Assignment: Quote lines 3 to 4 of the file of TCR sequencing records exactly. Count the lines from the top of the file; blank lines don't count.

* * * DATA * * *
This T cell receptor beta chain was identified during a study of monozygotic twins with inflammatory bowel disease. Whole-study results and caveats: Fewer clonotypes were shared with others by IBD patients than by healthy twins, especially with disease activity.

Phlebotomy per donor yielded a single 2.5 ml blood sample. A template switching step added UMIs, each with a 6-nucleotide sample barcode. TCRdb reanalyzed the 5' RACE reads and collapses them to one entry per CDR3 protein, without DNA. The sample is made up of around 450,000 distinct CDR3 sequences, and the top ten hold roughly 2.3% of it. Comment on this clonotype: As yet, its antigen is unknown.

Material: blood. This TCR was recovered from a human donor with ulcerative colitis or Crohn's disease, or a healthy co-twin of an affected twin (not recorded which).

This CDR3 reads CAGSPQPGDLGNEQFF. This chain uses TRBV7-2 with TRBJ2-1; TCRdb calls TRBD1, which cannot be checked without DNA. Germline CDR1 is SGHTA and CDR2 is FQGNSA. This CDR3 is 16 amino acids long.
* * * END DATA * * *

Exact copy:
Material: blood. This TCR was recovered from a human donor with ulcerative colitis or Crohn's disease, or a healthy co-twin of an affected twin (not recorded which).

This CDR3 reads CAGSPQPGDLGNEQFF. This chain uses TRBV7-2 with TRBJ2-1; TCRdb calls TRBD1, which cannot be checked without DNA. Germline CDR1 is SGHTA and CDR2 is FQGNSA. This CDR3 is 16 amino acids long.